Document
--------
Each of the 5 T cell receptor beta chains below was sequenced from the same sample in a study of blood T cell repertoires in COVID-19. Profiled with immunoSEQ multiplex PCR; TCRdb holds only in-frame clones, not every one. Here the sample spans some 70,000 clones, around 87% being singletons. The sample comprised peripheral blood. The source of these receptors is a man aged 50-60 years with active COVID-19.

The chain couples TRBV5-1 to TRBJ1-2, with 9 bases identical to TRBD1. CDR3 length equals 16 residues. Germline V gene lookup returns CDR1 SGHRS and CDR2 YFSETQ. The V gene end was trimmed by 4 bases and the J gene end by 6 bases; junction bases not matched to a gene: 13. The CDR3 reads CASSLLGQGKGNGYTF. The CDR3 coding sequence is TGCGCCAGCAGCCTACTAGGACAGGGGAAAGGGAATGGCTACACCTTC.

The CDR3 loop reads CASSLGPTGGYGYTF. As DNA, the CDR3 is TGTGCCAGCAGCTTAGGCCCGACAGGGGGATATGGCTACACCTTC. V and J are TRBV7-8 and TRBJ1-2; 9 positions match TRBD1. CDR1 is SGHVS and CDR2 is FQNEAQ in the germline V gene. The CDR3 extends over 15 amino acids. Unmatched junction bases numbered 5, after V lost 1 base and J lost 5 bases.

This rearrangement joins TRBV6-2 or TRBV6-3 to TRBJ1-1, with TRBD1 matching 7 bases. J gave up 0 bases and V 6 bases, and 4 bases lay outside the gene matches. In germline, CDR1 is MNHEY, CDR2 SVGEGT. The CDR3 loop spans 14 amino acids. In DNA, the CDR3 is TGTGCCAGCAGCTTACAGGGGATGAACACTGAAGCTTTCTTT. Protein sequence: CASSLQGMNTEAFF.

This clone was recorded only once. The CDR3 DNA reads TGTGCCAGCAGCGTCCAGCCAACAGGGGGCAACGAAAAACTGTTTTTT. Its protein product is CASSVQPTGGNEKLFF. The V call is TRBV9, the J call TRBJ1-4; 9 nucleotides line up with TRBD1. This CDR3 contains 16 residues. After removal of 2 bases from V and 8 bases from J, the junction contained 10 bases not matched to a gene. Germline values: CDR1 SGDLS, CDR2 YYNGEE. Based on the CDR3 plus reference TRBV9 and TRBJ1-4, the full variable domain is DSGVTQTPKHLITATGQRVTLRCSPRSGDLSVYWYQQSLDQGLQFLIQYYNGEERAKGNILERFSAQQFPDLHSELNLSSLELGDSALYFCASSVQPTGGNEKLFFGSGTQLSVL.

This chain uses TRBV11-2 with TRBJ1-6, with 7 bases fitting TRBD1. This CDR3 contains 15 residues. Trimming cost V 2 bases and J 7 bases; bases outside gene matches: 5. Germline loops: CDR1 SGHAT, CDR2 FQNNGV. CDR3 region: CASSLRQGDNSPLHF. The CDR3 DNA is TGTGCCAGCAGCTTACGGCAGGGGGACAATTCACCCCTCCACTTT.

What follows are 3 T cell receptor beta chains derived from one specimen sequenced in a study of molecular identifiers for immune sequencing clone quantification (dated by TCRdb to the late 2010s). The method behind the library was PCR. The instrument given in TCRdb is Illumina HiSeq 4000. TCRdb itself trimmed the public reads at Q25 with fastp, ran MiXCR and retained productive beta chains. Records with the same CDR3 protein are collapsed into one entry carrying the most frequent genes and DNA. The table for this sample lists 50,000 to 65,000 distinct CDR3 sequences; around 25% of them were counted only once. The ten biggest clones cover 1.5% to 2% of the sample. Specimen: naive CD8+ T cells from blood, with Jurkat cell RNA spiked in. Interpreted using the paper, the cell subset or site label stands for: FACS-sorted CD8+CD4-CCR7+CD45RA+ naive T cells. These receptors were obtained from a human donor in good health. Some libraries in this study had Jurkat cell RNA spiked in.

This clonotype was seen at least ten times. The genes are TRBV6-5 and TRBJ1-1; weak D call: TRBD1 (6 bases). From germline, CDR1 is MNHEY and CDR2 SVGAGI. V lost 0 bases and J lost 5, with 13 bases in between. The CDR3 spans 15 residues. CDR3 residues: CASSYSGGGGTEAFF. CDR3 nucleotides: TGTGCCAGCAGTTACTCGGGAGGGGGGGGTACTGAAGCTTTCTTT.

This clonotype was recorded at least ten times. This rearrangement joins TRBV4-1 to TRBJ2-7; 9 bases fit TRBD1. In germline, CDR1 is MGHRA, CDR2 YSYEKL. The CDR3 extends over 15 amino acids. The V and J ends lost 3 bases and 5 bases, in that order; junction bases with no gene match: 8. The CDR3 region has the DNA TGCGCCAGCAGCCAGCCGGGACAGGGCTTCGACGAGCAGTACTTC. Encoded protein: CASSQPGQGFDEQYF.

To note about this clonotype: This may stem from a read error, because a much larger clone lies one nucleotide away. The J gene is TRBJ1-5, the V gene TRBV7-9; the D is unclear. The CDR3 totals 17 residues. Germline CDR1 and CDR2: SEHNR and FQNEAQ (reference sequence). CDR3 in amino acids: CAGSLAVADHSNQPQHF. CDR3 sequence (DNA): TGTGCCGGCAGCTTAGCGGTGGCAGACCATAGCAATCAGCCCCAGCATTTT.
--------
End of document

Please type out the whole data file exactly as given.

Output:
Each of the 5 T cell receptor beta chains below was sequenced from the same sample in a study of blood T cell repertoires in COVID-19. Profiled with immunoSEQ multiplex PCR; TCRdb holds only in-frame clones, not every one. Here the sample spans some 70,000 clones, around 87% being singletons. The sample comprised peripheral blood. The source of these receptors is a man aged 50-60 years with active COVID-19.

The chain couples TRBV5-1 to TRBJ1-2, with 9 bases identical to TRBD1. CDR3 length equals 16 residues. Germline V gene lookup returns CDR1 SGHRS and CDR2 YFSETQ. The V gene end was trimmed by 4 bases and the J gene end by 6 bases; junction bases not matched to a gene: 13. The CDR3 reads CASSLLGQGKGNGYTF. The CDR3 coding sequence is TGCGCCAGCAGCCTACTAGGACAGGGGAAAGGGAATGGCTACACCTTC.

The CDR3 loop reads CASSLGPTGGYGYTF. As DNA, the CDR3 is TGTGCCAGCAGCTTAGGCCCGACAGGGGGATATGGCTACACCTTC. V and J are TRBV7-8 and TRBJ1-2; 9 positions match TRBD1. CDR1 is SGHVS and CDR2 is FQNEAQ in the germline V gene. The CDR3 extends over 15 amino acids. Unmatched junction bases numbered 5, after V lost 1 base and J lost 5 bases.

This rearrangement joins TRBV6-2 or TRBV6-3 to TRBJ1-1, with TRBD1 matching 7 bases. J gave up 0 bases and V 6 bases, and 4 bases lay outside the gene matches. In germline, CDR1 is MNHEY, CDR2 SVGEGT. The CDR3 loop spans 14 amino acids. In DNA, the CDR3 is TGTGCCAGCAGCTTACAGGGGATGAACACTGAAGCTTTCTTT. Protein sequence: CASSLQGMNTEAFF.

This clone was recorded only once. The CDR3 DNA reads TGTGCCAGCAGCGTCCAGCCAACAGGGGGCAACGAAAAACTGTTTTTT. Its protein product is CASSVQPTGGNEKLFF. The V call is TRBV9, the J call TRBJ1-4; 9 nucleotides line up with TRBD1. This CDR3 contains 16 residues. After removal of 2 bases from V and 8 bases from J, the junction contained 10 bases not matched to a gene. Germline values: CDR1 SGDLS, CDR2 YYNGEE. Based on the CDR3 plus reference TRBV9 and TRBJ1-4, the full variable domain is DSGVTQTPKHLITATGQRVTLRCSPRSGDLSVYWYQQSLDQGLQFLIQYYNGEERAKGNILERFSAQQFPDLHSELNLSSLELGDSALYFCASSVQPTGGNEKLFFGSGTQLSVL.

This chain uses TRBV11-2 with TRBJ1-6, with 7 bases fitting TRBD1. This CDR3 contains 15 residues. Trimming cost V 2 bases and J 7 bases; bases outside gene matches: 5. Germline loops: CDR1 SGHAT, CDR2 FQNNGV. CDR3 region: CASSLRQGDNSPLHF. The CDR3 DNA is TGTGCCAGCAGCTTACGGCAGGGGGACAATTCACCCCTCCACTTT.

What follows are 3 T cell receptor beta chains derived from one specimen sequenced in a study of molecular identifiers for immune sequencing clone quantification (dated by TCRdb to the late 2010s). The method behind the library was PCR. The instrument given in TCRdb is Illumina HiSeq 4000. TCRdb itself trimmed the public reads at Q25 with fastp, ran MiXCR and retained productive beta chains. Records with the same CDR3 protein are collapsed into one entry carrying the most frequent genes and DNA. The table for this sample lists 50,000 to 65,000 distinct CDR3 sequences; around 25% of them were counted only once. The ten biggest clones cover 1.5% to 2% of the sample. Specimen: naive CD8+ T cells from blood, with Jurkat cell RNA spiked in. Interpreted using the paper, the cell subset or site label stands for: FACS-sorted CD8+CD4-CCR7+CD45RA+ naive T cells. These receptors were obtained from a human donor in good health. Some libraries in this study had Jurkat cell RNA spiked in.

This clonotype was seen at least ten times. The genes are TRBV6-5 and TRBJ1-1; weak D call: TRBD1 (6 bases). From germline, CDR1 is MNHEY and CDR2 SVGAGI. V lost 0 bases and J lost 5, with 13 bases in between. The CDR3 spans 15 residues. CDR3 residues: CASSYSGGGGTEAFF. CDR3 nucleotides: TGTGCCAGCAGTTACTCGGGAGGGGGGGGTACTGAAGCTTTCTTT.

This clonotype was recorded at least ten times. This rearrangement joins TRBV4-1 to TRBJ2-7; 9 bases fit TRBD1. In germline, CDR1 is MGHRA, CDR2 YSYEKL. The CDR3 extends over 15 amino acids. The V and J ends lost 3 bases and 5 bases, in that order; junction bases with no gene match: 8. The CDR3 region has the DNA TGCGCCAGCAGCCAGCCGGGACAGGGCTTCGACGAGCAGTACTTC. Encoded protein: CASSQPGQGFDEQYF.

To note about this clonotype: This may stem from a read error, because a much larger clone lies one nucleotide away. The J gene is TRBJ1-5, the V gene TRBV7-9; the D is unclear. The CDR3 totals 17 residues. Germline CDR1 and CDR2: SEHNR and FQNEAQ (reference sequence). CDR3 in amino acids: CAGSLAVADHSNQPQHF. CDR3 sequence (DNA): TGTGCCGGCAGCTTAGCGGTGGCAGACCATAGCAATCAGCCCCAGCATTTT.